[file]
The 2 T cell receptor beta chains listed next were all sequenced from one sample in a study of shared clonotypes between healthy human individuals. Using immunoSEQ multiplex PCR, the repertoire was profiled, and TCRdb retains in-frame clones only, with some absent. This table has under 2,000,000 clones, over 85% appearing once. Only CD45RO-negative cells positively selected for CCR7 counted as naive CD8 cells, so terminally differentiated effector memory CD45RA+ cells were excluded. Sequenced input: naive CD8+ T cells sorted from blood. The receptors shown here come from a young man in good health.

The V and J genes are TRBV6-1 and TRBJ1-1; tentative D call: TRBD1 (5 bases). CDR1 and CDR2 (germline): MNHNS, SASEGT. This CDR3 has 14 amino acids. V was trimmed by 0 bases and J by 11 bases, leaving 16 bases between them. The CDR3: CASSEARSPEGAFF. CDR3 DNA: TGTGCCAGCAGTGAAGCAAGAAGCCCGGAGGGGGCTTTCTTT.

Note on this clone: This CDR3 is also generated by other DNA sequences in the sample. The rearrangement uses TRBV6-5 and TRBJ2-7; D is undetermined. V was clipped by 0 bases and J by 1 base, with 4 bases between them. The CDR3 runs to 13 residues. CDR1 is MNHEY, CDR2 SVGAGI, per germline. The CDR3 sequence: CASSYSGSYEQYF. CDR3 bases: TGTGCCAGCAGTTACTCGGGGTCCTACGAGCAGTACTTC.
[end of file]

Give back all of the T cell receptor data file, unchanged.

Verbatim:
The 2 T cell receptor beta chains listed next were all sequenced from one sample in a study of shared clonotypes between healthy human individuals. Using immunoSEQ multiplex PCR, the repertoire was profiled, and TCRdb retains in-frame clones only, with some absent. This table has under 2,000,000 clones, over 85% appearing once. Only CD45RO-negative cells positively selected for CCR7 counted as naive CD8 cells, so terminally differentiated effector memory CD45RA+ cells were excluded. Sequenced input: naive CD8+ T cells sorted from blood. The receptors shown here come from a young man in good health.

The V and J genes are TRBV6-1 and TRBJ1-1; tentative D call: TRBD1 (5 bases). CDR1 and CDR2 (germline): MNHNS, SASEGT. This CDR3 has 14 amino acids. V was trimmed by 0 bases and J by 11 bases, leaving 16 bases between them. The CDR3: CASSEARSPEGAFF. CDR3 DNA: TGTGCCAGCAGTGAAGCAAGAAGCCCGGAGGGGGCTTTCTTT.

Note on this clone: This CDR3 is also generated by other DNA sequences in the sample. The rearrangement uses TRBV6-5 and TRBJ2-7; D is undetermined. V was clipped by 0 bases and J by 1 base, with 4 bases between them. The CDR3 runs to 13 residues. CDR1 is MNHEY, CDR2 SVGAGI, per germline. The CDR3 sequence: CASSYSGSYEQYF. CDR3 bases: TGTGCCAGCAGTTACTCGGGGTCCTACGAGCAGTACTTC.